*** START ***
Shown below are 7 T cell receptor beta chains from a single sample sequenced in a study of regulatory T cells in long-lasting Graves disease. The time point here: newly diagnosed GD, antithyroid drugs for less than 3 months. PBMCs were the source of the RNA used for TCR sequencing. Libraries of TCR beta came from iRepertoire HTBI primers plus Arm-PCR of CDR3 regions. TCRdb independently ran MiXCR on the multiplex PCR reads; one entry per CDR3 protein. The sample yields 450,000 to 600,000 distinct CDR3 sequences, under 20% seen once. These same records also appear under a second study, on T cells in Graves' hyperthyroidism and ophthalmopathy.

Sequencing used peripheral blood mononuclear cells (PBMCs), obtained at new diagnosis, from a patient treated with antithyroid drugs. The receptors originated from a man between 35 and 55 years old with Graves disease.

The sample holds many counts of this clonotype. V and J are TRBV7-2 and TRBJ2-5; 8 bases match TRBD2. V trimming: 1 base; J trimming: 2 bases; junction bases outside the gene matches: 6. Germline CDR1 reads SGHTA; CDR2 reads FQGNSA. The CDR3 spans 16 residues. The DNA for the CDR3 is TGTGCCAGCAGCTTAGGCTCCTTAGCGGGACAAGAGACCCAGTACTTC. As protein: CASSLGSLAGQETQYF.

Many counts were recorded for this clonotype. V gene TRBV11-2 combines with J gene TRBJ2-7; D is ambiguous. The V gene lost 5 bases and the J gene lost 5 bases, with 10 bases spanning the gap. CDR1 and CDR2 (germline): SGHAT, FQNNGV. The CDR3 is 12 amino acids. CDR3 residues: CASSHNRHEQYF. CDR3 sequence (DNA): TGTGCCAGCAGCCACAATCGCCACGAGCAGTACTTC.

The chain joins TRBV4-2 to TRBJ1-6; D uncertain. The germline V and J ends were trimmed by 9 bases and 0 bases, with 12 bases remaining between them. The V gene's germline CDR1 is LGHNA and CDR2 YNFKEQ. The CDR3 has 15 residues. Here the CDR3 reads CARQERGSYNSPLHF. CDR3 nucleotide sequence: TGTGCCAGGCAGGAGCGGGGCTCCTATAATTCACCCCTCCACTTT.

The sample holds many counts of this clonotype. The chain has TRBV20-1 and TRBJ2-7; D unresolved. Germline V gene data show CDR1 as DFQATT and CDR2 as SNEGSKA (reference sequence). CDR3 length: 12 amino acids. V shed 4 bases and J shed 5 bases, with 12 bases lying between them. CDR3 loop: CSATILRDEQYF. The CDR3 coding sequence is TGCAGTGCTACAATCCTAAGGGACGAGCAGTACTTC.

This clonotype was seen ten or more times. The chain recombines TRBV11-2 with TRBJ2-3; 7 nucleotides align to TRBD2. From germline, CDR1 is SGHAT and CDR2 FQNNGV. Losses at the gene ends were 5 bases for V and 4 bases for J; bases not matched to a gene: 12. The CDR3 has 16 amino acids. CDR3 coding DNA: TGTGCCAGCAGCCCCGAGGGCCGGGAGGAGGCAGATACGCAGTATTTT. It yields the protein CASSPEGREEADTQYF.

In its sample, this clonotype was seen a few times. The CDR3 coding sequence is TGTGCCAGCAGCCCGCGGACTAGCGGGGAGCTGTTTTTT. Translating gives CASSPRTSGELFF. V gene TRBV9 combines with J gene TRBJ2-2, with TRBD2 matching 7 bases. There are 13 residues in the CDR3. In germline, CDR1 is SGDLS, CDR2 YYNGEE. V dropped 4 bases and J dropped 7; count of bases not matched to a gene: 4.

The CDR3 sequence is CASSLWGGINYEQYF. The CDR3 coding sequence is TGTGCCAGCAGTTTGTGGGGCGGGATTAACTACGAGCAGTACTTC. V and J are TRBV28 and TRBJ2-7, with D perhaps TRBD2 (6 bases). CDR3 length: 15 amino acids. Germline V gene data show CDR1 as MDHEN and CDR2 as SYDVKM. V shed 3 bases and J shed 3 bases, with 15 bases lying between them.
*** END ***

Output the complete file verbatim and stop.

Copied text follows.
Shown below are 7 T cell receptor beta chains from a single sample sequenced in a study of regulatory T cells in long-lasting Graves disease. The time point here: newly diagnosed GD, antithyroid drugs for less than 3 months. PBMCs were the source of the RNA used for TCR sequencing. Libraries of TCR beta came from iRepertoire HTBI primers plus Arm-PCR of CDR3 regions. TCRdb independently ran MiXCR on the multiplex PCR reads; one entry per CDR3 protein. The sample yields 450,000 to 600,000 distinct CDR3 sequences, under 20% seen once. These same records also appear under a second study, on T cells in Graves' hyperthyroidism and ophthalmopathy.

Sequencing used peripheral blood mononuclear cells (PBMCs), obtained at new diagnosis, from a patient treated with antithyroid drugs. The receptors originated from a man between 35 and 55 years old with Graves disease.

The sample holds many counts of this clonotype. V and J are TRBV7-2 and TRBJ2-5; 8 bases match TRBD2. V trimming: 1 base; J trimming: 2 bases; junction bases outside the gene matches: 6. Germline CDR1 reads SGHTA; CDR2 reads FQGNSA. The CDR3 spans 16 residues. The DNA for the CDR3 is TGTGCCAGCAGCTTAGGCTCCTTAGCGGGACAAGAGACCCAGTACTTC. As protein: CASSLGSLAGQETQYF.

Many counts were recorded for this clonotype. V gene TRBV11-2 combines with J gene TRBJ2-7; D is ambiguous. The V gene lost 5 bases and the J gene lost 5 bases, with 10 bases spanning the gap. CDR1 and CDR2 (germline): SGHAT, FQNNGV. The CDR3 is 12 amino acids. CDR3 residues: CASSHNRHEQYF. CDR3 sequence (DNA): TGTGCCAGCAGCCACAATCGCCACGAGCAGTACTTC.

The chain joins TRBV4-2 to TRBJ1-6; D uncertain. The germline V and J ends were trimmed by 9 bases and 0 bases, with 12 bases remaining between them. The V gene's germline CDR1 is LGHNA and CDR2 YNFKEQ. The CDR3 has 15 residues. Here the CDR3 reads CARQERGSYNSPLHF. CDR3 nucleotide sequence: TGTGCCAGGCAGGAGCGGGGCTCCTATAATTCACCCCTCCACTTT.

The sample holds many counts of this clonotype. The chain has TRBV20-1 and TRBJ2-7; D unresolved. Germline V gene data show CDR1 as DFQATT and CDR2 as SNEGSKA (reference sequence). CDR3 length: 12 amino acids. V shed 4 bases and J shed 5 bases, with 12 bases lying between them. CDR3 loop: CSATILRDEQYF. The CDR3 coding sequence is TGCAGTGCTACAATCCTAAGGGACGAGCAGTACTTC.

This clonotype was seen ten or more times. The chain recombines TRBV11-2 with TRBJ2-3; 7 nucleotides align to TRBD2. From germline, CDR1 is SGHAT and CDR2 FQNNGV. Losses at the gene ends were 5 bases for V and 4 bases for J; bases not matched to a gene: 12. The CDR3 has 16 amino acids. CDR3 coding DNA: TGTGCCAGCAGCCCCGAGGGCCGGGAGGAGGCAGATACGCAGTATTTT. It yields the protein CASSPEGREEADTQYF.

In its sample, this clonotype was seen a few times. The CDR3 coding sequence is TGTGCCAGCAGCCCGCGGACTAGCGGGGAGCTGTTTTTT. Translating gives CASSPRTSGELFF. V gene TRBV9 combines with J gene TRBJ2-2, with TRBD2 matching 7 bases. There are 13 residues in the CDR3. In germline, CDR1 is SGDLS, CDR2 YYNGEE. V dropped 4 bases and J dropped 7; count of bases not matched to a gene: 4.

The CDR3 sequence is CASSLWGGINYEQYF. The CDR3 coding sequence is TGTGCCAGCAGTTTGTGGGGCGGGATTAACTACGAGCAGTACTTC. V and J are TRBV28 and TRBJ2-7, with D perhaps TRBD2 (6 bases). CDR3 length: 15 amino acids. Germline V gene data show CDR1 as MDHEN and CDR2 as SYDVKM. V shed 3 bases and J shed 3 bases, with 15 bases lying between them.